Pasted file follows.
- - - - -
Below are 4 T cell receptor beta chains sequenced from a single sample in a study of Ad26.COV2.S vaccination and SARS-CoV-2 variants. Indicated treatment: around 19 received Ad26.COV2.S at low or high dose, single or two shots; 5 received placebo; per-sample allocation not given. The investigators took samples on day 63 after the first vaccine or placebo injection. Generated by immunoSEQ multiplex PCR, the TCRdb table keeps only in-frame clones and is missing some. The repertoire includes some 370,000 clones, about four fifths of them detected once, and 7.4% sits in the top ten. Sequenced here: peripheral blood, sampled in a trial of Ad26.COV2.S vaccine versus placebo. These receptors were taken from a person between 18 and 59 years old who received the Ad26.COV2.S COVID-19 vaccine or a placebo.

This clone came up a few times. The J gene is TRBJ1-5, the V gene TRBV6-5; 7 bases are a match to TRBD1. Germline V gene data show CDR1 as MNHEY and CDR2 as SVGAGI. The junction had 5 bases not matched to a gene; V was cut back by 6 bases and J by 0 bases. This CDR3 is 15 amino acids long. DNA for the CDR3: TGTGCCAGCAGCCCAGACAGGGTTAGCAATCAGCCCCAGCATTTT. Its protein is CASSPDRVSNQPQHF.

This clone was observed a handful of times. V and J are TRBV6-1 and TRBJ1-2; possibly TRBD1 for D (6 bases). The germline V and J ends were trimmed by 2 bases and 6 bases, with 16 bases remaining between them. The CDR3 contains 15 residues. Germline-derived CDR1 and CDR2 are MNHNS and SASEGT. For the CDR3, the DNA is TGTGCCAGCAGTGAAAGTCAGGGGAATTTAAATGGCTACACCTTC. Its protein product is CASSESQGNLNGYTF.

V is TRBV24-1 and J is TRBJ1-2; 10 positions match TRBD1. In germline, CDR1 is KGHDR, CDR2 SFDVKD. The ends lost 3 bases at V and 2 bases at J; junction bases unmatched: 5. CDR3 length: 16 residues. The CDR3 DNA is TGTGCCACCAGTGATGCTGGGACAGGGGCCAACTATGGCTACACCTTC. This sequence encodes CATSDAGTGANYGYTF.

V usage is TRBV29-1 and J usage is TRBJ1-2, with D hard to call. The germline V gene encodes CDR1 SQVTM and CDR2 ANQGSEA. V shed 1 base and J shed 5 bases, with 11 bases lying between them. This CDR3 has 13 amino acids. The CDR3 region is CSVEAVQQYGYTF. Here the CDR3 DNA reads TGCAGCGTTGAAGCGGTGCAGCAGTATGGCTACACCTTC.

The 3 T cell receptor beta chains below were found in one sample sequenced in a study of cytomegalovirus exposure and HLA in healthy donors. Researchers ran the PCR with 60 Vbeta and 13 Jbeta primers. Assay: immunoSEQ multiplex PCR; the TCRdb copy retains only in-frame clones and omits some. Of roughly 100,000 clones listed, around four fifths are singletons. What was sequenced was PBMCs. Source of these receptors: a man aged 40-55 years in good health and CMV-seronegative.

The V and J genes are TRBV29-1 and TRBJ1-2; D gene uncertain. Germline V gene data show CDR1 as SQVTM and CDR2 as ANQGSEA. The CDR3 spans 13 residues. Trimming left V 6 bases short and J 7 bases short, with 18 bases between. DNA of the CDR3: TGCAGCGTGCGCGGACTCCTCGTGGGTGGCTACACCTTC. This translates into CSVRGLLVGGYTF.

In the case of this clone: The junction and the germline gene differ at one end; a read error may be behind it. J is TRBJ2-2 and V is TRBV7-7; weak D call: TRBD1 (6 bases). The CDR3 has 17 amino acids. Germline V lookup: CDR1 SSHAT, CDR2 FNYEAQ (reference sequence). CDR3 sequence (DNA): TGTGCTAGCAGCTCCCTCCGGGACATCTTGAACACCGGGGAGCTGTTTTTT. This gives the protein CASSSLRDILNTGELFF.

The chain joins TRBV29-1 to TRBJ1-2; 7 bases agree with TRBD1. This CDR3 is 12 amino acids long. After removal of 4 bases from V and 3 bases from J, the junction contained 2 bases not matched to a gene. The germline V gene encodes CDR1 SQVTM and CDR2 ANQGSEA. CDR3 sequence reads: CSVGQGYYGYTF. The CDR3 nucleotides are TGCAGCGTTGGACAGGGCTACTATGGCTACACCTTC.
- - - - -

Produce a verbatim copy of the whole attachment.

Below are 4 T cell receptor beta chains sequenced from a single sample in a study of Ad26.COV2.S vaccination and SARS-CoV-2 variants. Indicated treatment: around 19 received Ad26.COV2.S at low or high dose, single or two shots; 5 received placebo; per-sample allocation not given. The investigators took samples on day 63 after the first vaccine or placebo injection. Generated by immunoSEQ multiplex PCR, the TCRdb table keeps only in-frame clones and is missing some. The repertoire includes some 370,000 clones, about four fifths of them detected once, and 7.4% sits in the top ten. Sequenced here: peripheral blood, sampled in a trial of Ad26.COV2.S vaccine versus placebo. These receptors were taken from a person between 18 and 59 years old who received the Ad26.COV2.S COVID-19 vaccine or a placebo.

This clone came up a few times. The J gene is TRBJ1-5, the V gene TRBV6-5; 7 bases are a match to TRBD1. Germline V gene data show CDR1 as MNHEY and CDR2 as SVGAGI. The junction had 5 bases not matched to a gene; V was cut back by 6 bases and J by 0 bases. This CDR3 is 15 amino acids long. DNA for the CDR3: TGTGCCAGCAGCCCAGACAGGGTTAGCAATCAGCCCCAGCATTTT. Its protein is CASSPDRVSNQPQHF.

This clone was observed a handful of times. V and J are TRBV6-1 and TRBJ1-2; possibly TRBD1 for D (6 bases). The germline V and J ends were trimmed by 2 bases and 6 bases, with 16 bases remaining between them. The CDR3 contains 15 residues. Germline-derived CDR1 and CDR2 are MNHNS and SASEGT. For the CDR3, the DNA is TGTGCCAGCAGTGAAAGTCAGGGGAATTTAAATGGCTACACCTTC. Its protein product is CASSESQGNLNGYTF.

V is TRBV24-1 and J is TRBJ1-2; 10 positions match TRBD1. In germline, CDR1 is KGHDR, CDR2 SFDVKD. The ends lost 3 bases at V and 2 bases at J; junction bases unmatched: 5. CDR3 length: 16 residues. The CDR3 DNA is TGTGCCACCAGTGATGCTGGGACAGGGGCCAACTATGGCTACACCTTC. This sequence encodes CATSDAGTGANYGYTF.

V usage is TRBV29-1 and J usage is TRBJ1-2, with D hard to call. The germline V gene encodes CDR1 SQVTM and CDR2 ANQGSEA. V shed 1 base and J shed 5 bases, with 11 bases lying between them. This CDR3 has 13 amino acids. The CDR3 region is CSVEAVQQYGYTF. Here the CDR3 DNA reads TGCAGCGTTGAAGCGGTGCAGCAGTATGGCTACACCTTC.

The 3 T cell receptor beta chains below were found in one sample sequenced in a study of cytomegalovirus exposure and HLA in healthy donors. Researchers ran the PCR with 60 Vbeta and 13 Jbeta primers. Assay: immunoSEQ multiplex PCR; the TCRdb copy retains only in-frame clones and omits some. Of roughly 100,000 clones listed, around four fifths are singletons. What was sequenced was PBMCs. Source of these receptors: a man aged 40-55 years in good health and CMV-seronegative.

The V and J genes are TRBV29-1 and TRBJ1-2; D gene uncertain. Germline V gene data show CDR1 as SQVTM and CDR2 as ANQGSEA. The CDR3 spans 13 residues. Trimming left V 6 bases short and J 7 bases short, with 18 bases between. DNA of the CDR3: TGCAGCGTGCGCGGACTCCTCGTGGGTGGCTACACCTTC. This translates into CSVRGLLVGGYTF.

In the case of this clone: The junction and the germline gene differ at one end; a read error may be behind it. J is TRBJ2-2 and V is TRBV7-7; weak D call: TRBD1 (6 bases). The CDR3 has 17 amino acids. Germline V lookup: CDR1 SSHAT, CDR2 FNYEAQ (reference sequence). CDR3 sequence (DNA): TGTGCTAGCAGCTCCCTCCGGGACATCTTGAACACCGGGGAGCTGTTTTTT. This gives the protein CASSSLRDILNTGELFF.

The chain joins TRBV29-1 to TRBJ1-2; 7 bases agree with TRBD1. This CDR3 is 12 amino acids long. After removal of 4 bases from V and 3 bases from J, the junction contained 2 bases not matched to a gene. The germline V gene encodes CDR1 SQVTM and CDR2 ANQGSEA. CDR3 sequence reads: CSVGQGYYGYTF. The CDR3 nucleotides are TGCAGCGTTGGACAGGGCTACTATGGCTACACCTTC.